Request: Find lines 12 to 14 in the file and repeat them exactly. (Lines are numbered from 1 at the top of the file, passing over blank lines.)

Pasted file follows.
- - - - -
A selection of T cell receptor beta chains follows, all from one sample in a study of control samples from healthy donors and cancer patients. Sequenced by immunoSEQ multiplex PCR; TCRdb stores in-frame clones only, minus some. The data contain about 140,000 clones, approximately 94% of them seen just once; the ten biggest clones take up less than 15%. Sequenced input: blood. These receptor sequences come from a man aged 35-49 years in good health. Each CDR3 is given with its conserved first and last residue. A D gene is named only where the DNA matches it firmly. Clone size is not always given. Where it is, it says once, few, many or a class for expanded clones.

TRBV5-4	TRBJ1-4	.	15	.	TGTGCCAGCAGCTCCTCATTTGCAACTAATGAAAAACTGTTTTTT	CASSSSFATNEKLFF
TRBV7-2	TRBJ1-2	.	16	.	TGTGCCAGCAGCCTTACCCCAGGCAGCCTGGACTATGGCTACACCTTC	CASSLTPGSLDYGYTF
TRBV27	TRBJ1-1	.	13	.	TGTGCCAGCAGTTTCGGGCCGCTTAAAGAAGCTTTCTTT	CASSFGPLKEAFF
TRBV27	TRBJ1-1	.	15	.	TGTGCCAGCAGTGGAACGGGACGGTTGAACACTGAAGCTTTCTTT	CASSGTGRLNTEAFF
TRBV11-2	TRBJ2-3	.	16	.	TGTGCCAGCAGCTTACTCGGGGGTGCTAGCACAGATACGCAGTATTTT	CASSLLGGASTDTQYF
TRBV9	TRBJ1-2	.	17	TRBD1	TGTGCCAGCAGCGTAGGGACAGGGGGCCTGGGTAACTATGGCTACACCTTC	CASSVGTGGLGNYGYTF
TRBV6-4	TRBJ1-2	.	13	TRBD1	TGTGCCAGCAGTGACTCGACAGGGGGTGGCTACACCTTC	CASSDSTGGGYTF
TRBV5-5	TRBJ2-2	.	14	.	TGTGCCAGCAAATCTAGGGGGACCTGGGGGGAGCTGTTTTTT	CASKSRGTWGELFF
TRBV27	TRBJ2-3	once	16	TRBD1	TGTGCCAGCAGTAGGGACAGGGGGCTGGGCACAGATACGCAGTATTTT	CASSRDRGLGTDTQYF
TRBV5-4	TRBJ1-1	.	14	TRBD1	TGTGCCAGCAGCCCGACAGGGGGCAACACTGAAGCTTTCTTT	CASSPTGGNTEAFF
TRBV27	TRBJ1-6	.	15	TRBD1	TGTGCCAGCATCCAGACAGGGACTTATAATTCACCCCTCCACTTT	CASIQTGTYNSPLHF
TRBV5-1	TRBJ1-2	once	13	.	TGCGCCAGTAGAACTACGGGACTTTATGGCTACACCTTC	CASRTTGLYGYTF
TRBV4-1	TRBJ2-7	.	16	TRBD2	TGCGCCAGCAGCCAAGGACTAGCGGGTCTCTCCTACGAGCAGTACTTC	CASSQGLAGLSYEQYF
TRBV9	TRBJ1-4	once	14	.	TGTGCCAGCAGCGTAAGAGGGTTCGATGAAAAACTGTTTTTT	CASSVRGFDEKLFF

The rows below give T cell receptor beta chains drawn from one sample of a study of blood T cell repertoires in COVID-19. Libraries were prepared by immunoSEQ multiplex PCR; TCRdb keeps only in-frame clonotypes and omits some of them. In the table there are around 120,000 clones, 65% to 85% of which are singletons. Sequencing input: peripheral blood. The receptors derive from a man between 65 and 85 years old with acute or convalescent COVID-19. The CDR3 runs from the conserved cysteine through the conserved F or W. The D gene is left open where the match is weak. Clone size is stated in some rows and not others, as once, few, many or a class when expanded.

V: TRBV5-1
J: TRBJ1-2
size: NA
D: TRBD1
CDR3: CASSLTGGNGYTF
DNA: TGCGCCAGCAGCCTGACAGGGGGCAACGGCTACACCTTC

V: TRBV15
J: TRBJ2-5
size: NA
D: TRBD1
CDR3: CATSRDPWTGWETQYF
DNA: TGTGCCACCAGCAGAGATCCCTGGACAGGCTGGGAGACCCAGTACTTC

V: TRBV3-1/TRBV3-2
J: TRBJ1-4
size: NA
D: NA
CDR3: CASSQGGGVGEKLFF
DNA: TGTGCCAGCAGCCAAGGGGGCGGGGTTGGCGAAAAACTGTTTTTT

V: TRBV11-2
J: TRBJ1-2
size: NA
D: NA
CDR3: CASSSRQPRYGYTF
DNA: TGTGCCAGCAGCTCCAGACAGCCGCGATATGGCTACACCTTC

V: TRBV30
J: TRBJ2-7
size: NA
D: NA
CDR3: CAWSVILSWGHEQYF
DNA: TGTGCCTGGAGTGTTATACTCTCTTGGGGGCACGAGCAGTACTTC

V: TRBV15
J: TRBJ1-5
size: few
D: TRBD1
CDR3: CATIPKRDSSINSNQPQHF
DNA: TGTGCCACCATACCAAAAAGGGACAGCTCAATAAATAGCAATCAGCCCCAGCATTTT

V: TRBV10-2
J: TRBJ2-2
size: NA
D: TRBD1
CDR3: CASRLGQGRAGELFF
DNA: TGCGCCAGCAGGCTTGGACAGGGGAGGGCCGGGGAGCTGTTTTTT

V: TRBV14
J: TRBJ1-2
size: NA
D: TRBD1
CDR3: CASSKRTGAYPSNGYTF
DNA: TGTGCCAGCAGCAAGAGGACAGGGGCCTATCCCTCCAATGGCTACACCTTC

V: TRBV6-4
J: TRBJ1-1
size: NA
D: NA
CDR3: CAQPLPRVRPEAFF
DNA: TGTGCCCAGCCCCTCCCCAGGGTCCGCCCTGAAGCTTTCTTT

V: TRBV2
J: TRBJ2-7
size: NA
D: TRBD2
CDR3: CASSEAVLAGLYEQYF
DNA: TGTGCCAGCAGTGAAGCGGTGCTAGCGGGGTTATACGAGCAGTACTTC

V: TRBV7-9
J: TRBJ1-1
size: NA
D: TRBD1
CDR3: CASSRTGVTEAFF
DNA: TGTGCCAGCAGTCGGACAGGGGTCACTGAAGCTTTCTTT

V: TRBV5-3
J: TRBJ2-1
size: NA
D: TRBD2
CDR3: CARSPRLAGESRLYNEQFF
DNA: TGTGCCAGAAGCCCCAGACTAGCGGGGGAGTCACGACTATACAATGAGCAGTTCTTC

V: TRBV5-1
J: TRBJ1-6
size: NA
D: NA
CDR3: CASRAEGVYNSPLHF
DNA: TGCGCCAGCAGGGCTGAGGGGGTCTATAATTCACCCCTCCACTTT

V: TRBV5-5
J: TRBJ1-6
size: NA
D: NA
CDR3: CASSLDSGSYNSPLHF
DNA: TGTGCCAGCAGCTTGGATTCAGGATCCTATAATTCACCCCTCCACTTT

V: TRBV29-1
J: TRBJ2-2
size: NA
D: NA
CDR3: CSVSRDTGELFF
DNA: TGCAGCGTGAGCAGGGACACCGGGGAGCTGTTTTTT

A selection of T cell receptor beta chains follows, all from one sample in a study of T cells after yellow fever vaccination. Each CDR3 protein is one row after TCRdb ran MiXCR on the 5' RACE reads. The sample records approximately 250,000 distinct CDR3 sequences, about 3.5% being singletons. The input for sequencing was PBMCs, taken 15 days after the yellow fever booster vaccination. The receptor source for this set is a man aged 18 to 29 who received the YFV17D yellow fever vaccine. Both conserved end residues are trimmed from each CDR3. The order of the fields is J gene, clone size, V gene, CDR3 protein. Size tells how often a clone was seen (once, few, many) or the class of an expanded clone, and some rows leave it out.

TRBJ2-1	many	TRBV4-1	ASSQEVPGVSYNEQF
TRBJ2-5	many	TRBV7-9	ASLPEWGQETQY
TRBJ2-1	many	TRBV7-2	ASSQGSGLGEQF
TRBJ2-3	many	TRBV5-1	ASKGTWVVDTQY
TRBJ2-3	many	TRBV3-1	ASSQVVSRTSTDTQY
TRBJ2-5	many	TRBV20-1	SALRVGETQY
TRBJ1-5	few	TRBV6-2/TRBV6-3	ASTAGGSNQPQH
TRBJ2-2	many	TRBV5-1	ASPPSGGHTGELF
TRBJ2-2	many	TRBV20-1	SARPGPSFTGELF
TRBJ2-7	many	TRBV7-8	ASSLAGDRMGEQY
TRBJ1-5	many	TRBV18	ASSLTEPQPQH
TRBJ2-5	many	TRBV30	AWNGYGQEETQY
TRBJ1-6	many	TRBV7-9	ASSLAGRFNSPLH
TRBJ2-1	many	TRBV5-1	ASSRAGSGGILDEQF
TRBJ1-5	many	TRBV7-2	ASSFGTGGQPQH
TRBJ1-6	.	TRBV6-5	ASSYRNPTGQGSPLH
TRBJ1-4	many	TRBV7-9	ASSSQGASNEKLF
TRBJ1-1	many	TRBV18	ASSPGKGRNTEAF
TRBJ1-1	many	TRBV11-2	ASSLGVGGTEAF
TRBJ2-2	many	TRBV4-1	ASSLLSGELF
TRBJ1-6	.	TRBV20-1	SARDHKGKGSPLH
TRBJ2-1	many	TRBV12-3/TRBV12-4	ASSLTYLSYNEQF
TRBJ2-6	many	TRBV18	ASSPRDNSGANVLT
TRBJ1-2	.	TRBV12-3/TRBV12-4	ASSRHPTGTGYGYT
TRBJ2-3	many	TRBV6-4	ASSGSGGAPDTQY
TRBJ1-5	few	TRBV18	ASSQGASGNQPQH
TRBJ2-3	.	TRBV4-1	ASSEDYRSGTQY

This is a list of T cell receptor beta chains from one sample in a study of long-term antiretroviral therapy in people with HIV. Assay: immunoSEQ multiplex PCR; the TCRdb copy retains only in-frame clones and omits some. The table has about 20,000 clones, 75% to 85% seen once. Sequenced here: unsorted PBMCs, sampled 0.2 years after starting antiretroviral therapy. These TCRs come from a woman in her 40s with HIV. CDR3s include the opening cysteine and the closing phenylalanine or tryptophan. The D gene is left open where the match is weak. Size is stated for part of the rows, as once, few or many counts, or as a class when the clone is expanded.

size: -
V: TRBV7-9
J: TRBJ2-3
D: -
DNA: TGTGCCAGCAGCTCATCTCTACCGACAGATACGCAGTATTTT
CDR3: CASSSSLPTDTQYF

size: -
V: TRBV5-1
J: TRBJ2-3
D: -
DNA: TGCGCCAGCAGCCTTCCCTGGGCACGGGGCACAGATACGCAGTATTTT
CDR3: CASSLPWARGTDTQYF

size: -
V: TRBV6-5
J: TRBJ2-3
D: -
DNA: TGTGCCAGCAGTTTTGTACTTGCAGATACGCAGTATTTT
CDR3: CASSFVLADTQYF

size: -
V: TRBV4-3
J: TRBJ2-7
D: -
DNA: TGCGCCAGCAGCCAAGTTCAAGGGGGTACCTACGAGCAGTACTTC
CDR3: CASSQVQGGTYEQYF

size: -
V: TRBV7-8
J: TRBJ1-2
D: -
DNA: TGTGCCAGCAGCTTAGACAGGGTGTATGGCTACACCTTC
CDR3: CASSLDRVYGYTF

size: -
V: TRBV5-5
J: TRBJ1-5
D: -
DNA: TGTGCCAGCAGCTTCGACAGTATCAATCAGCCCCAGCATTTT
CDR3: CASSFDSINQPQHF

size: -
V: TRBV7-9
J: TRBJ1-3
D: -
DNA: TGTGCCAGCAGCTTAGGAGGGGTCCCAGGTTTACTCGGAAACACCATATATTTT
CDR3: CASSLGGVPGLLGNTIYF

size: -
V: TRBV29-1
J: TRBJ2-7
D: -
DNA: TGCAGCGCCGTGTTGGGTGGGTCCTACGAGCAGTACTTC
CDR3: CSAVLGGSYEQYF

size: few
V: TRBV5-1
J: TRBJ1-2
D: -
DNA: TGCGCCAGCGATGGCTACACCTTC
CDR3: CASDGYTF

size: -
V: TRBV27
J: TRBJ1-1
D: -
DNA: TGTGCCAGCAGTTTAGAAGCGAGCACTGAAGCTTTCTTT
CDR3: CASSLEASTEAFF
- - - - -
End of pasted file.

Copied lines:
TRBV27	TRBJ1-6	.	15	TRBD1	TGTGCCAGCATCCAGACAGGGACTTATAATTCACCCCTCCACTTT	CASIQTGTYNSPLHF
TRBV5-1	TRBJ1-2	once	13	.	TGCGCCAGTAGAACTACGGGACTTTATGGCTACACCTTC	CASRTTGLYGYTF
TRBV4-1	TRBJ2-7	.	16	TRBD2	TGCGCCAGCAGCCAAGGACTAGCGGGTCTCTCCTACGAGCAGTACTTC	CASSQGLAGLSYEQYF